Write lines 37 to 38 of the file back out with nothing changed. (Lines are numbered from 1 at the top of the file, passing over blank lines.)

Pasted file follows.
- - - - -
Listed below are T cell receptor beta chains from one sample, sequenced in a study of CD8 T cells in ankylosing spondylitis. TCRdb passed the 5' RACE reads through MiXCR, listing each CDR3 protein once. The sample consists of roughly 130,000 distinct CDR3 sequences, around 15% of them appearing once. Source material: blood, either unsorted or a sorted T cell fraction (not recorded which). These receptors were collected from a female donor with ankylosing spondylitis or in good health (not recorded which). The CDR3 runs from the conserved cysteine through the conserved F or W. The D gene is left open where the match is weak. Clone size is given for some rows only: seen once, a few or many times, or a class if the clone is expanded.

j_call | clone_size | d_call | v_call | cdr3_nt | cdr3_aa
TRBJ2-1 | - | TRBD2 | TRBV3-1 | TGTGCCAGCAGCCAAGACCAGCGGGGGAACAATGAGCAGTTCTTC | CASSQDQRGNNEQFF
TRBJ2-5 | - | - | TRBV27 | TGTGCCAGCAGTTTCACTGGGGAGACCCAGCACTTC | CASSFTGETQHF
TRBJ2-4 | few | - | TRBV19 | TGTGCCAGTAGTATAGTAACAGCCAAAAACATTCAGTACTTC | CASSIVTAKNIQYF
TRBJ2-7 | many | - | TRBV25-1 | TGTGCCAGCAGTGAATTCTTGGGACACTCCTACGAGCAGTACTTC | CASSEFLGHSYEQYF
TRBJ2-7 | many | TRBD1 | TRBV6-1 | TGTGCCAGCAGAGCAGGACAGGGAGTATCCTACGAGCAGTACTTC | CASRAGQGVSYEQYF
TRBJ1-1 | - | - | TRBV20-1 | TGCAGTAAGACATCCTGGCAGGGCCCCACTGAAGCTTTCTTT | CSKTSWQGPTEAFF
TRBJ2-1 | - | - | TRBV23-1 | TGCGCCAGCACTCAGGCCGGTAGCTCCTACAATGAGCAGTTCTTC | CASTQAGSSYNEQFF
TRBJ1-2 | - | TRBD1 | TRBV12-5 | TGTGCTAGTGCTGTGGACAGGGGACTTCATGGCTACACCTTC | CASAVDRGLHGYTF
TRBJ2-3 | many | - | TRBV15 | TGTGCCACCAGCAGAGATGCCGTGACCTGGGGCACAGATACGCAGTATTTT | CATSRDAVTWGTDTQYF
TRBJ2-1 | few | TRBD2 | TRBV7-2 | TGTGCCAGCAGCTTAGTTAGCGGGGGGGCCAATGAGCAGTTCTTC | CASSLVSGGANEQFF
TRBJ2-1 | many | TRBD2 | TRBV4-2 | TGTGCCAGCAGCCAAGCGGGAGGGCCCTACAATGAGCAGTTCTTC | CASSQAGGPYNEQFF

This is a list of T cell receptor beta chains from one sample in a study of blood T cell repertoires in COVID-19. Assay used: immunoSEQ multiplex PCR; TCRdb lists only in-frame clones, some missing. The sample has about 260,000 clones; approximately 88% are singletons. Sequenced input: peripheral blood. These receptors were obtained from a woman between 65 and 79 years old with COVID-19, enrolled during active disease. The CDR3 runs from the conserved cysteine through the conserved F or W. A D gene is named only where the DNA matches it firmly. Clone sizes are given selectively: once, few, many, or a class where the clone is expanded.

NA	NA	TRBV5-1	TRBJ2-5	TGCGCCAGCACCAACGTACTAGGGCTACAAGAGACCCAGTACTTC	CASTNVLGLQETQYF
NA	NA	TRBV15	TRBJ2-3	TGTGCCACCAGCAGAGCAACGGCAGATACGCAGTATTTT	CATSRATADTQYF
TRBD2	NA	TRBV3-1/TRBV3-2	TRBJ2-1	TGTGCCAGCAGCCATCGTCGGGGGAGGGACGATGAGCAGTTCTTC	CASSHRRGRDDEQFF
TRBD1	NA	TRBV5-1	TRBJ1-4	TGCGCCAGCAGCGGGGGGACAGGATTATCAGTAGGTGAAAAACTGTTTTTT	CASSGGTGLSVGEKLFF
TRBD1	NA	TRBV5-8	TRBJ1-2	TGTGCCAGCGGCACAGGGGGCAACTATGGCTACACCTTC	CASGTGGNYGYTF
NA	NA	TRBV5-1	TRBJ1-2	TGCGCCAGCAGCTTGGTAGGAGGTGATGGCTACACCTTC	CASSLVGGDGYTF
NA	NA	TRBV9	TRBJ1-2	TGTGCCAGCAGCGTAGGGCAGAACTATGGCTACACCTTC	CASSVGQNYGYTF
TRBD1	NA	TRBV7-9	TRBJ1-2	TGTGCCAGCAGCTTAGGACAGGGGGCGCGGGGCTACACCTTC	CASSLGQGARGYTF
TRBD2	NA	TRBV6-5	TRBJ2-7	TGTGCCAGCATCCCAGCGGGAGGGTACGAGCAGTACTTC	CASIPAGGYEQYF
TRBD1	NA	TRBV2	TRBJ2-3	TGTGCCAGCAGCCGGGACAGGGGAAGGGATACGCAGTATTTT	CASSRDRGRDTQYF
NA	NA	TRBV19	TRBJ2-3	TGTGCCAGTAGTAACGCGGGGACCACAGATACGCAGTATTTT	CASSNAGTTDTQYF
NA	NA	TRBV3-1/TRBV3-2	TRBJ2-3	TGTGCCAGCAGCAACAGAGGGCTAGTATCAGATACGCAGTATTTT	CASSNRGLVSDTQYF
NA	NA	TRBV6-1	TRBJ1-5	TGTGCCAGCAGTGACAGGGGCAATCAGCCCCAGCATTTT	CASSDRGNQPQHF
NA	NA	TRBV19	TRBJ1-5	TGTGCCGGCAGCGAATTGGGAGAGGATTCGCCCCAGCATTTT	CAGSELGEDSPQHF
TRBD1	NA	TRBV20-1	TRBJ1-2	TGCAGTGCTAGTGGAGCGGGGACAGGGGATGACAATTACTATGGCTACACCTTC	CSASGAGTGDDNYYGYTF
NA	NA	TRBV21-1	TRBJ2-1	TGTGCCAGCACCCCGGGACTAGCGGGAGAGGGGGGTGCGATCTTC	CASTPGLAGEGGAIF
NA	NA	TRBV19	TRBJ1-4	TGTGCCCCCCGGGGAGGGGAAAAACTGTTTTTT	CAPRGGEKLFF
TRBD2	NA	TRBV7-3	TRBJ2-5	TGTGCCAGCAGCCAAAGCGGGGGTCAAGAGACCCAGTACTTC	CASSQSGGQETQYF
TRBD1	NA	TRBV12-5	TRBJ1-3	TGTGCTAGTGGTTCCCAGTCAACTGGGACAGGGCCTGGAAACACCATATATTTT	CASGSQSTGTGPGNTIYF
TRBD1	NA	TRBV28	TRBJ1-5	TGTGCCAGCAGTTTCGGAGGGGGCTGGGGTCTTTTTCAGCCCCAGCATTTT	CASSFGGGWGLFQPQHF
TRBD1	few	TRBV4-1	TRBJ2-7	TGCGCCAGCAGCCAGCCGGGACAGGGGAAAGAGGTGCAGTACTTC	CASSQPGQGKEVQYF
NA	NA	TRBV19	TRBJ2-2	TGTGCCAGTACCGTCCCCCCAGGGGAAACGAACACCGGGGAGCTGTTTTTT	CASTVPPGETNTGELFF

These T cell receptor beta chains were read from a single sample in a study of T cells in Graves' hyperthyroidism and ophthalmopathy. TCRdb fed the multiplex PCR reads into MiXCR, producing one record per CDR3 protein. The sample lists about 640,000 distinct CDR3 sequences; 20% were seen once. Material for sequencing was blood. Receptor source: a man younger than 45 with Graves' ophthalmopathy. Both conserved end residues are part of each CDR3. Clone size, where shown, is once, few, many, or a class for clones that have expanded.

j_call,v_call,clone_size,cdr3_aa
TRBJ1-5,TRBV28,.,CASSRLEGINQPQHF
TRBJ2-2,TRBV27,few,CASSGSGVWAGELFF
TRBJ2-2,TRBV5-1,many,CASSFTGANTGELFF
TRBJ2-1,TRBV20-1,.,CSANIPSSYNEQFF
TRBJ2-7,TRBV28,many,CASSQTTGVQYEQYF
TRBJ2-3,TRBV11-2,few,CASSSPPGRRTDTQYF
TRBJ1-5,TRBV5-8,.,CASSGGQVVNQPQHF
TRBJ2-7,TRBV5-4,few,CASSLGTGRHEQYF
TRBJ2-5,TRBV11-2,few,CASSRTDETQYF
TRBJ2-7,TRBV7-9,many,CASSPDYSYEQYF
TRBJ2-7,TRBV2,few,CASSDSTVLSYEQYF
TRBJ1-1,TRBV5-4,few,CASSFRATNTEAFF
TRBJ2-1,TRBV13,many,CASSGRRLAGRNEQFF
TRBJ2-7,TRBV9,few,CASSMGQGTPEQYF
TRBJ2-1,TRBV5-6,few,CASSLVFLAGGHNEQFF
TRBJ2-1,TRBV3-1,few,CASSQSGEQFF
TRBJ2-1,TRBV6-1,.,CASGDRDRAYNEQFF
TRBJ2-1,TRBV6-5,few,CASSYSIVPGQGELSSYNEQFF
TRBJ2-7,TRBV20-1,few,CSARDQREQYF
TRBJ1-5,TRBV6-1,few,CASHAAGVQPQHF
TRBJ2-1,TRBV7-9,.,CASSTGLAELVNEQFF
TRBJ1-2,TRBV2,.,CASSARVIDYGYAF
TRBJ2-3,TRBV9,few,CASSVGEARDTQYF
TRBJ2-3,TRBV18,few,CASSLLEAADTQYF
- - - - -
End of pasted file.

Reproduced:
These T cell receptor beta chains were read from a single sample in a study of T cells in Graves' hyperthyroidism and ophthalmopathy. TCRdb fed the multiplex PCR reads into MiXCR, producing one record per CDR3 protein. The sample lists about 640,000 distinct CDR3 sequences; 20% were seen once. Material for sequencing was blood. Receptor source: a man younger than 45 with Graves' ophthalmopathy. Both conserved end residues are part of each CDR3. Clone size, where shown, is once, few, many, or a class for clones that have expanded.

j_call,v_call,clone_size,cdr3_aa